For older engines and off-road engines that still will be running on high-sulfur fuel, drain intervals may need to be adjusted.
Editor’s note: This is the fourth in a series of articles on what to expect from 2007/2010 engines, in terms of maintenance, durability, fuel economy and overall cost.
They may not look any different from today’s CI-4 oils, but CJ-4 engine oils will have better resistance to thermal breakdown; less total alkalinity, or TBN; better detergency and dispersancy; and less traditional additives like phosphorous and sulfur. Here’s why:
Taking the heat
For starters, ’07 engines will use higher levels of cooled exhaust-gas recirculation (EGR) to cool peak cylinder temperatures and further reduce oxides of nitrogen (NOx) emissions. Even Caterpillar, which so far has relied on its Advanced Combustion Emissions Reduction Technology (ACERT), will use some EGR – although, unlike other systems, exhaust gas will be drawn aft of a particulate filter. More on filters later.
To cool exhaust gas prior to introducing it into the engine’s intake, a heat exchanger is used. Engine coolant, which is relatively cool compared to exhaust gas, is used in the exchanger to pull heat out. And with more EGR – up to 35 percent – the coolant will have to absorb more heat. And, in getting rid of that heat, “we’re limited by the frontal area of the truck,” says Steve Goodier, BP/Castrol’s technical manager, Americas. “In fact, since many transmissions use oil coolers, transmission lube also can be affected.”
Bottom line: ’07 engines will run hotter and will require an oil with improved oxidation resistance to prevent thermal breakdown and attendant loss of engine protection. “There will be more thermal stress on engine oils,” says Reginald Dias, director of commercial products for ConocoPhillips Lubricants. “We need to use nontraditional, high-performance additives, since thermal stability comes from the complete package – base stock and additives.”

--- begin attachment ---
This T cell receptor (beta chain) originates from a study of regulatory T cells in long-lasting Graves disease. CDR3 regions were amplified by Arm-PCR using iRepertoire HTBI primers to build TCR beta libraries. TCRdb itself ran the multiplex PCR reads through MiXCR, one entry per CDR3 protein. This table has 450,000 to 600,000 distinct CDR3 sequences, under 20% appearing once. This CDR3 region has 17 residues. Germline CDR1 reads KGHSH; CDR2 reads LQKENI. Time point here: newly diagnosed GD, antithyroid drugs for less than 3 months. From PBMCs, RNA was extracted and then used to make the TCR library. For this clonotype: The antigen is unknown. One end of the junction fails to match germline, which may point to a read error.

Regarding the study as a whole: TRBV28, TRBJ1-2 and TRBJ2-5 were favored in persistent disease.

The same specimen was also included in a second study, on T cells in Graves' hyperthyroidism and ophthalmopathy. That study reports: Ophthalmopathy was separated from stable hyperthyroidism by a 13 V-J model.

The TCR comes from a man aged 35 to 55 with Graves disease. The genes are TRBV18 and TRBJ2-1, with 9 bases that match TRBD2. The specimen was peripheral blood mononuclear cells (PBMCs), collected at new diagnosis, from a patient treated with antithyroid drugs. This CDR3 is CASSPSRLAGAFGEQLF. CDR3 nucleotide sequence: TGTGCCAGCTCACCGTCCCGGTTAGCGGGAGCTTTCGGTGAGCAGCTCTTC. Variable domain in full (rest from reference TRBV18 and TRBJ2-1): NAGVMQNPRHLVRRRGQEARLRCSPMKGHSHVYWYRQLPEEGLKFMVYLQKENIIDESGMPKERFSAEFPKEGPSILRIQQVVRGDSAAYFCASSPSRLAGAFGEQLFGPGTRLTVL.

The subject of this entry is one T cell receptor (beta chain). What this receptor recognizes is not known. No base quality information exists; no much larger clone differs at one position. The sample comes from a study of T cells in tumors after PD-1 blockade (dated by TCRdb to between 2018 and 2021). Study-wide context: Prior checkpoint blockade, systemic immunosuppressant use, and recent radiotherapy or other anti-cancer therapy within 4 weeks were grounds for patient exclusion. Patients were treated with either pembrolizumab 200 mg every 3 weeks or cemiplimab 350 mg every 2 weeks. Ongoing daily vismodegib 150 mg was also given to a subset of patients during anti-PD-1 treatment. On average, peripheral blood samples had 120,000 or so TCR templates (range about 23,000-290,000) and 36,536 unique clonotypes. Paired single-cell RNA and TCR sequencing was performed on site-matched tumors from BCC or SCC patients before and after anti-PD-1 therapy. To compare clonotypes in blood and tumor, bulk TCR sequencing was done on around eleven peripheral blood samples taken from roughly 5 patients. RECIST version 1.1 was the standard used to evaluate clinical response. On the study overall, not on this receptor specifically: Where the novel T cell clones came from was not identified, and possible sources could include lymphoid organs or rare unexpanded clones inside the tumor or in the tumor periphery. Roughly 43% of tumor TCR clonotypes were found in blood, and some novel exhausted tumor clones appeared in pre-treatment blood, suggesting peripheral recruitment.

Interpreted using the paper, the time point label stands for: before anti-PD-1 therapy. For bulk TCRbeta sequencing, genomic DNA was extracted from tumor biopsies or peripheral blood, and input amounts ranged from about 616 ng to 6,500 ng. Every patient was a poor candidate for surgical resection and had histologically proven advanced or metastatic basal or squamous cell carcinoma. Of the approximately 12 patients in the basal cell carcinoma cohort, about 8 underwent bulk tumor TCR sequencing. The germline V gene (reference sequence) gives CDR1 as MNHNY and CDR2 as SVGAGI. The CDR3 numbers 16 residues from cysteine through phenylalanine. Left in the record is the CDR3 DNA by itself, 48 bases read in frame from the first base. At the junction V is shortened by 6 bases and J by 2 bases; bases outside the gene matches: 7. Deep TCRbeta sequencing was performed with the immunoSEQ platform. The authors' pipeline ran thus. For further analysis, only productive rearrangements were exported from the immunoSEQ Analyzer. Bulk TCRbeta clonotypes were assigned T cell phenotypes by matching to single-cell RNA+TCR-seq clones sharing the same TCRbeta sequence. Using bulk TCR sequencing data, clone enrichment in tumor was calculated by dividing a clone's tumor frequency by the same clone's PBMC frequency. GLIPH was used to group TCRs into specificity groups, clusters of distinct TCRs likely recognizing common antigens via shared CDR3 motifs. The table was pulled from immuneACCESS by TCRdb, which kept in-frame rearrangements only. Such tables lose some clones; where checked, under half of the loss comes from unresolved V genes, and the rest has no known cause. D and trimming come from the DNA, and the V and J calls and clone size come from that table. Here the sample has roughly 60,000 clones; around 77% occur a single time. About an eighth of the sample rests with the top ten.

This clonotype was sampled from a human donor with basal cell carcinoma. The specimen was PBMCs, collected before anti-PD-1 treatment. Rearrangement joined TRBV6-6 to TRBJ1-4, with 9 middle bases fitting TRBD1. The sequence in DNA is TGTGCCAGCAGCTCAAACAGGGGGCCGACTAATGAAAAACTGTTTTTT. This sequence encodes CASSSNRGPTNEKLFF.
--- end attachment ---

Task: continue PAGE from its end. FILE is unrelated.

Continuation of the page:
“Especially, as we move toward the even lower-emitting 2010 engines, I can see synthetic engine oils becoming more popular,” adds Mark Betner, Citgo’s heavy-duty motor oil manager. “That’s because synthetic base stocks have inherently better thermal stability than mineral-based stocks. They’re not as dependent on additives.”
Pulling the plug
To meet ’07 particulate matter (PM) regulations, all new engines will be equipped with diesel particulate filters (DPFs). However, too much PM, or soot, caught in the filter can plug it up, requiring more frequent cleaning and even damaging the filter and, possibly, the engine, due to high exhaust backpressure.
So, one of the major challenges has been to minimize the amount of PM going into the filter – especially difficult since EGR, which is necessary to reduce NOx, makes for less efficient combustion and increases PM in the form of unburned fuel particles. But there are other sources of PM that can be controlled. One is sulfur in fuel, and this has been addressed by the requirement for ultra-low-sulfur diesel fuel (ULSD). By later this year, the target is for 80 percent of all on-highway diesel fuel to be ULSD.
“There will be more EGR for ’07,” says Alex Bolkhovsky, commercial vehicle technical adviser for ExxonMobil, “but ULSD provides more benefit than the EGR debits.”
Another source of PM is from traditional additives in engine oil – especially ash. Ash in engine oil provides some lubricity, but its primary role is to provide alkalinity to counteract corrosive acids that form when fuel – especially high-sulfur fuel – is burned.